Ratings agency Standard & Poor’s says Papua New Guinea’s banks operate in a ‘high risk’ environment in spite of LNG revenues and increased infrastructure spending by Govenrment. S&P analysts also suggest PNG needs more policies which promote economic growth beyond the resources sector.
Three banks dominate Papua New Guinea’s banking system—BSP, ANZ and Westpac. According to the latest Standard & Poor’s Banking Industry Country Risk Assessment for PNG, this limits competition and results in a high level of profitability for those banks.
S&P ranks PNG banks on a par with Argentina, Cambodia, Jamaica, Kenya, Mongolia, and Vietnam, which are all categorised as ‘high risk’.
‘Domestic core customer deposits fund almost all the domestic loans, although we believe that the banks would face significant challenges in accessing funding from alternative sources such as offshore capital markets, if needed,’ the assessment’s co-author Andrew Mayes tells Business Advantage PNG.
S&P analysts note one of the key risks for PNG’s economy is the lower gas price and what that means for gas revenues.
‘That will have an impact on government revenues and also put some pressure on the current account and foreign exchange reserves,’ S&P Sovereign Credit Analyst Craig Michaels told Business Advantage PNG last week.
‘At the moment, we don’t think those impacts will be large enough to have a meaningful impact on the rating or on the economy.
‘The government itself is spending reasonably aggressively at the moment to fill the gap in growth between the construction phase of the (first) LNG project and when it will ramp up into full production this year.
‘And that spending we think is pretty well targetted towards areas that have the potential to support longer-term economic growth, because they are focussed on growth-enablers like infrastructure, health, educational law and order.’
Policies for growth
While the PNG Government gets S&P’s approval of its expenditure priorities (the country receives a ‘stable’ B+ credit rating from the agency), the agency suggests stronger growth-promoting policies may be needed.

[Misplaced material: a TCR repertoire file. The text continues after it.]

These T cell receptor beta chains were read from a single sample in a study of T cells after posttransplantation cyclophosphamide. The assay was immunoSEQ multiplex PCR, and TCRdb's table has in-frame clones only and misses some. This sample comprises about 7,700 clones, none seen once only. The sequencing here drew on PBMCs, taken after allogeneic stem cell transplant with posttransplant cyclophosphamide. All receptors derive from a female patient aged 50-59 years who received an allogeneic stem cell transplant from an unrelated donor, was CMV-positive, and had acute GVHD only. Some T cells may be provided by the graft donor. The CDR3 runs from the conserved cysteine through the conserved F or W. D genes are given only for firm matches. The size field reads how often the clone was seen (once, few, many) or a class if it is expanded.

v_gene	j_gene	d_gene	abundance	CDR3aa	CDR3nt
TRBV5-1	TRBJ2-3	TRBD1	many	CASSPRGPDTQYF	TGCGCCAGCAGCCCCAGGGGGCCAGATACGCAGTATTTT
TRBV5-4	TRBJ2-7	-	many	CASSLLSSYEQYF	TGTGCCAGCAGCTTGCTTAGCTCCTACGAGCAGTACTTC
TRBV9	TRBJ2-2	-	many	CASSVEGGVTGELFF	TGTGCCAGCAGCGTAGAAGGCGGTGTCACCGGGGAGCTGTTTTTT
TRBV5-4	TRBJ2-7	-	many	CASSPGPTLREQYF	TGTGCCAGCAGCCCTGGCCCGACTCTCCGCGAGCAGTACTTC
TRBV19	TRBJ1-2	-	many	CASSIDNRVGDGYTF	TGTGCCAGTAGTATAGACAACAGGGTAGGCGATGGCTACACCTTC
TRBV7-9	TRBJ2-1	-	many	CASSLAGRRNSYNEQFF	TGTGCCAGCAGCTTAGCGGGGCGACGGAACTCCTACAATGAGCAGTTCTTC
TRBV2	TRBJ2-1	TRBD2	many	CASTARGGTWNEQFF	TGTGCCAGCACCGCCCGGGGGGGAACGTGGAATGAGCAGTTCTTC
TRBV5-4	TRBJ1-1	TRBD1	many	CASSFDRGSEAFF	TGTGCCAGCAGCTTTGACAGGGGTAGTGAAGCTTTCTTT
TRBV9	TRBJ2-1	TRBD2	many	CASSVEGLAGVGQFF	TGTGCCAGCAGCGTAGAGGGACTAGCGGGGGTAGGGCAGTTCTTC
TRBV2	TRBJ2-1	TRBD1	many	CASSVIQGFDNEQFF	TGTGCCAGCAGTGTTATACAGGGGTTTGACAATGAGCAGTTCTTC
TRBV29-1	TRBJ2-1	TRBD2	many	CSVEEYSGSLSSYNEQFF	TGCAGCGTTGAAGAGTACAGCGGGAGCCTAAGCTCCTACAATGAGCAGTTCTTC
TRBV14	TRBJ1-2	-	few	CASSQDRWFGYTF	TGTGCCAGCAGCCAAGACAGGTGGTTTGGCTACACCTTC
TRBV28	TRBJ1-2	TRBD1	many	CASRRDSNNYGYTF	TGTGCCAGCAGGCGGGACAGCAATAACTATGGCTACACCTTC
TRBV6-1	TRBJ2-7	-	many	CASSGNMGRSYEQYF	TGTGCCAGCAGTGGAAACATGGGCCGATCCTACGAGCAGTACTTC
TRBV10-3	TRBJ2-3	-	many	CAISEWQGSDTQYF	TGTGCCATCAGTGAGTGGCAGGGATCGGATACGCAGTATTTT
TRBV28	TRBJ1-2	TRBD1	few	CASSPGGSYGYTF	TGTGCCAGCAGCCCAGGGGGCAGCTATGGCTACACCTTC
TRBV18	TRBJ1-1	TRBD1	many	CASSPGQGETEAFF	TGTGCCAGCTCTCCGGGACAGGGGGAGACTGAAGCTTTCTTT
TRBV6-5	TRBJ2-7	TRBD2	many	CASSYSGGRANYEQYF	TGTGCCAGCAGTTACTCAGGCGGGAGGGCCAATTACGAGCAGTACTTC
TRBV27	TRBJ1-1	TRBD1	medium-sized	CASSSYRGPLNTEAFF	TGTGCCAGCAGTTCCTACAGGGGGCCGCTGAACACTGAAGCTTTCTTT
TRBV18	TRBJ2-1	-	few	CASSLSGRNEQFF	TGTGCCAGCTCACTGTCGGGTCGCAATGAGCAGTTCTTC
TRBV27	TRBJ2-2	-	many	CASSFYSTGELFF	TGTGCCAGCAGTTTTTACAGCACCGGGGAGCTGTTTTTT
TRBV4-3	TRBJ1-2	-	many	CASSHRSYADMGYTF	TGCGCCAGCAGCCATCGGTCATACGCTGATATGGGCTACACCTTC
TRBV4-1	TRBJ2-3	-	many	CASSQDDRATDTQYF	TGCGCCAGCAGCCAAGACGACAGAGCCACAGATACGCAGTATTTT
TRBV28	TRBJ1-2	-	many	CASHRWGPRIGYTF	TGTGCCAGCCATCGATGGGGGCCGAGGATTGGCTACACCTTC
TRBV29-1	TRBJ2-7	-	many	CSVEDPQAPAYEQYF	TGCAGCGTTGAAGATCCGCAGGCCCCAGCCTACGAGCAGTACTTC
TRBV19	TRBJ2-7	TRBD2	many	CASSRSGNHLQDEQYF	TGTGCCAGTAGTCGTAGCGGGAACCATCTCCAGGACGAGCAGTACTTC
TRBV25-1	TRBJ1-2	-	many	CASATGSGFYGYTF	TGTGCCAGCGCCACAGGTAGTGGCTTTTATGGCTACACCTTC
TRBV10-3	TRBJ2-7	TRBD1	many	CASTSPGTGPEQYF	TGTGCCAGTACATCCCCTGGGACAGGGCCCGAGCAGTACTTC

‘Yes, there is more stability within the Parliament but, despite that, there hasn’t really been a large enough shift in policy-making to the types of policies that would be supporting growth outside the resources sector,’ says Craig Michaels.
‘Part of that also goes to the uncertain ability of people to enforce contracts which limits people’s willingness to invest. Similarly, the prevalence of crime also deters people from investing. So, those are very important factors that are holding back economic development.
‘If you look at PNG, it has a very low income economy and we think the policy-making environment over the longer-term hasn’t been very conducive to strengthening economic growth outside the resources sector.
‘The resources sector more or less looks after itself but that strong growth that we’ve seen in the last few years hasn’t filtered down to the broader economy.
‘It hasn’t led to broad-based economic growth that has boosted the incomes of the general population,’ said Michaels.
Sovereign Wealth Fund
Michaels says PNG’s planned Sovereign Wealth Fund has the potential to play a fairly important role in boosting economic resilience.
‘It depends really on how much revenue the government receives from the LNG projects and how much is channelled through to the SWF.
‘Over the long term, probably the major potential positive is where those funds are directed towards projects and programs that may boost economic growth potential, like enhancement of infrastructure.
‘This could be more and better quality roads, ports and other transport links that would enable goods and services to move at lower costs.’
As for the banking sector itself:
‘The use of complex products is fairly limited and the significance of banking to the economy is perhaps not as great as we see in other more developed countries,’ says Andrew Mayes.
‘Given this, and when viewed within the context of the current development of PNG’s economy, it’s likely to imply a lower degree of regulatory oversight relative to other more developed countries.’
That said, Australia-based banks, Westpac and ANZ, own 40% of banking assets, Mayes says, so the Australian regulations to which their parent entities adhere to would flow through to the PNG operations.